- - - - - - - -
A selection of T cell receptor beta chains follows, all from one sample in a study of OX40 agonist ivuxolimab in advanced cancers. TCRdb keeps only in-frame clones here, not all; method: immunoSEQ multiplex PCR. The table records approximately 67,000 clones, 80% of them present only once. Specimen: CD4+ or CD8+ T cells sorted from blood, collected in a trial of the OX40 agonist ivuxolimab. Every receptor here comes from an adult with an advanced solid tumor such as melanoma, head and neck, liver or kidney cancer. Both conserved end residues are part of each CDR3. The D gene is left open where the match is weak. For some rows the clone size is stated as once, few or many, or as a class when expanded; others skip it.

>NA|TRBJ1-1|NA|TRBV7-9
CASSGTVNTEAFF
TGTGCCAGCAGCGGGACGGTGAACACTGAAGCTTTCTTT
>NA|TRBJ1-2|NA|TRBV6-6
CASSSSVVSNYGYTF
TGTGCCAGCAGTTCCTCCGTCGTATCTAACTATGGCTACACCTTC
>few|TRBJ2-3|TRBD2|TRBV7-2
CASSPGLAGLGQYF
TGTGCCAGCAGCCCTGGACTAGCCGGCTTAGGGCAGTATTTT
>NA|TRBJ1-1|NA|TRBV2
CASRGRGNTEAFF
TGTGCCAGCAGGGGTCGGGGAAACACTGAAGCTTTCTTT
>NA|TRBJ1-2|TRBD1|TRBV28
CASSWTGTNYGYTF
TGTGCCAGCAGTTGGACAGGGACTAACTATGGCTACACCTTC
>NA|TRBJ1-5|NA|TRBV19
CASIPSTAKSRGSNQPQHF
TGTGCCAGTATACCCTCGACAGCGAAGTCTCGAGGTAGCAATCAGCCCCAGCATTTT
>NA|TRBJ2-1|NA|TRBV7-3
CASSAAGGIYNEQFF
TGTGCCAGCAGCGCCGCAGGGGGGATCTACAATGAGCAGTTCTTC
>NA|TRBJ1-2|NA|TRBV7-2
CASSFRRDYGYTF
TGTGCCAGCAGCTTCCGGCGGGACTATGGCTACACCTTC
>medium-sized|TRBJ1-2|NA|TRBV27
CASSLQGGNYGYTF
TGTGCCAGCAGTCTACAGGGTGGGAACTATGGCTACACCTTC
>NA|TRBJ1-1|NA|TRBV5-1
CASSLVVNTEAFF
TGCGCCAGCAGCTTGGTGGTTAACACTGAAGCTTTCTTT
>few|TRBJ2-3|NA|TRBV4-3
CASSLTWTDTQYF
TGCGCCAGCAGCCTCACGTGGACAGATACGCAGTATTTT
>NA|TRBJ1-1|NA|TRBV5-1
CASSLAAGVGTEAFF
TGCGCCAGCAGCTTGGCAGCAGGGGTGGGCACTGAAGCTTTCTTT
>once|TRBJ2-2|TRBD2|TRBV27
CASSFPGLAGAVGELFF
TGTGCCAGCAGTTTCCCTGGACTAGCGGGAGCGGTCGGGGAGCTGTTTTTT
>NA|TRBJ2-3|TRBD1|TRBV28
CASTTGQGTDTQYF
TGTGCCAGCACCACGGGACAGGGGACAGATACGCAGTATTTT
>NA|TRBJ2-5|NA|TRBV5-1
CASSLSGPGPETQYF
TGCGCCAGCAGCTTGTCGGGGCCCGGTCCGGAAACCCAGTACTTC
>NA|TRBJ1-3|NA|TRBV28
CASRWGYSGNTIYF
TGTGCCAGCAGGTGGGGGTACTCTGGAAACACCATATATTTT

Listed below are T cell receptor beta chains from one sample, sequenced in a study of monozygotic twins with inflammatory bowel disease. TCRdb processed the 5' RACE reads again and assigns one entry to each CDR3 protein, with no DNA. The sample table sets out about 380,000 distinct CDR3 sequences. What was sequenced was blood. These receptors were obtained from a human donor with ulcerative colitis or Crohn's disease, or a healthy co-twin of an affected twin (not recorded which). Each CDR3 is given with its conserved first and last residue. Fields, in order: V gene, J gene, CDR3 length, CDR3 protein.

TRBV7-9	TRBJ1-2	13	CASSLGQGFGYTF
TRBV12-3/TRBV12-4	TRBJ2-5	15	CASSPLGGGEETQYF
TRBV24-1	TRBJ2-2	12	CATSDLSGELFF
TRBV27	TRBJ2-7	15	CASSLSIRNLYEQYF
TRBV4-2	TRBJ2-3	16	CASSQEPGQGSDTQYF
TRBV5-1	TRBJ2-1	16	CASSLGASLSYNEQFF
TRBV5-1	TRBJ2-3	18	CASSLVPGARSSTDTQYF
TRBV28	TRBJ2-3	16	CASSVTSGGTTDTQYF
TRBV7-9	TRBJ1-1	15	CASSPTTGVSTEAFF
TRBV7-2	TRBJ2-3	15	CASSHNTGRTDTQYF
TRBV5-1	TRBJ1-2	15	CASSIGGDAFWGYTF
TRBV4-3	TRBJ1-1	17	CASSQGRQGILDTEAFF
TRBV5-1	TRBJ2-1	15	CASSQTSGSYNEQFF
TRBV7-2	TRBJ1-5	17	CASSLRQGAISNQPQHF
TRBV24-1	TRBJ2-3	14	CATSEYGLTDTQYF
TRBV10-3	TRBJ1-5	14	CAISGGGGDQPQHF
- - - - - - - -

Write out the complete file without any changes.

A selection of T cell receptor beta chains follows, all from one sample in a study of OX40 agonist ivuxolimab in advanced cancers. TCRdb keeps only in-frame clones here, not all; method: immunoSEQ multiplex PCR. The table records approximately 67,000 clones, 80% of them present only once. Specimen: CD4+ or CD8+ T cells sorted from blood, collected in a trial of the OX40 agonist ivuxolimab. Every receptor here comes from an adult with an advanced solid tumor such as melanoma, head and neck, liver or kidney cancer. Both conserved end residues are part of each CDR3. The D gene is left open where the match is weak. For some rows the clone size is stated as once, few or many, or as a class when expanded; others skip it.

>NA|TRBJ1-1|NA|TRBV7-9
CASSGTVNTEAFF
TGTGCCAGCAGCGGGACGGTGAACACTGAAGCTTTCTTT
>NA|TRBJ1-2|NA|TRBV6-6
CASSSSVVSNYGYTF
TGTGCCAGCAGTTCCTCCGTCGTATCTAACTATGGCTACACCTTC
>few|TRBJ2-3|TRBD2|TRBV7-2
CASSPGLAGLGQYF
TGTGCCAGCAGCCCTGGACTAGCCGGCTTAGGGCAGTATTTT
>NA|TRBJ1-1|NA|TRBV2
CASRGRGNTEAFF
TGTGCCAGCAGGGGTCGGGGAAACACTGAAGCTTTCTTT
>NA|TRBJ1-2|TRBD1|TRBV28
CASSWTGTNYGYTF
TGTGCCAGCAGTTGGACAGGGACTAACTATGGCTACACCTTC
>NA|TRBJ1-5|NA|TRBV19
CASIPSTAKSRGSNQPQHF
TGTGCCAGTATACCCTCGACAGCGAAGTCTCGAGGTAGCAATCAGCCCCAGCATTTT
>NA|TRBJ2-1|NA|TRBV7-3
CASSAAGGIYNEQFF
TGTGCCAGCAGCGCCGCAGGGGGGATCTACAATGAGCAGTTCTTC
>NA|TRBJ1-2|NA|TRBV7-2
CASSFRRDYGYTF
TGTGCCAGCAGCTTCCGGCGGGACTATGGCTACACCTTC
>medium-sized|TRBJ1-2|NA|TRBV27
CASSLQGGNYGYTF
TGTGCCAGCAGTCTACAGGGTGGGAACTATGGCTACACCTTC
>NA|TRBJ1-1|NA|TRBV5-1
CASSLVVNTEAFF
TGCGCCAGCAGCTTGGTGGTTAACACTGAAGCTTTCTTT
>few|TRBJ2-3|NA|TRBV4-3
CASSLTWTDTQYF
TGCGCCAGCAGCCTCACGTGGACAGATACGCAGTATTTT
>NA|TRBJ1-1|NA|TRBV5-1
CASSLAAGVGTEAFF
TGCGCCAGCAGCTTGGCAGCAGGGGTGGGCACTGAAGCTTTCTTT
>once|TRBJ2-2|TRBD2|TRBV27
CASSFPGLAGAVGELFF
TGTGCCAGCAGTTTCCCTGGACTAGCGGGAGCGGTCGGGGAGCTGTTTTTT
>NA|TRBJ2-3|TRBD1|TRBV28
CASTTGQGTDTQYF
TGTGCCAGCACCACGGGACAGGGGACAGATACGCAGTATTTT
>NA|TRBJ2-5|NA|TRBV5-1
CASSLSGPGPETQYF
TGCGCCAGCAGCTTGTCGGGGCCCGGTCCGGAAACCCAGTACTTC
>NA|TRBJ1-3|NA|TRBV28
CASRWGYSGNTIYF
TGTGCCAGCAGGTGGGGGTACTCTGGAAACACCATATATTTT

Listed below are T cell receptor beta chains from one sample, sequenced in a study of monozygotic twins with inflammatory bowel disease. TCRdb processed the 5' RACE reads again and assigns one entry to each CDR3 protein, with no DNA. The sample table sets out about 380,000 distinct CDR3 sequences. What was sequenced was blood. These receptors were obtained from a human donor with ulcerative colitis or Crohn's disease, or a healthy co-twin of an affected twin (not recorded which). Each CDR3 is given with its conserved first and last residue. Fields, in order: V gene, J gene, CDR3 length, CDR3 protein.

TRBV7-9	TRBJ1-2	13	CASSLGQGFGYTF
TRBV12-3/TRBV12-4	TRBJ2-5	15	CASSPLGGGEETQYF
TRBV24-1	TRBJ2-2	12	CATSDLSGELFF
TRBV27	TRBJ2-7	15	CASSLSIRNLYEQYF
TRBV4-2	TRBJ2-3	16	CASSQEPGQGSDTQYF
TRBV5-1	TRBJ2-1	16	CASSLGASLSYNEQFF
TRBV5-1	TRBJ2-3	18	CASSLVPGARSSTDTQYF
TRBV28	TRBJ2-3	16	CASSVTSGGTTDTQYF
TRBV7-9	TRBJ1-1	15	CASSPTTGVSTEAFF
TRBV7-2	TRBJ2-3	15	CASSHNTGRTDTQYF
TRBV5-1	TRBJ1-2	15	CASSIGGDAFWGYTF
TRBV4-3	TRBJ1-1	17	CASSQGRQGILDTEAFF
TRBV5-1	TRBJ2-1	15	CASSQTSGSYNEQFF
TRBV7-2	TRBJ1-5	17	CASSLRQGAISNQPQHF
TRBV24-1	TRBJ2-3	14	CATSEYGLTDTQYF
TRBV10-3	TRBJ1-5	14	CAISGGGGDQPQHF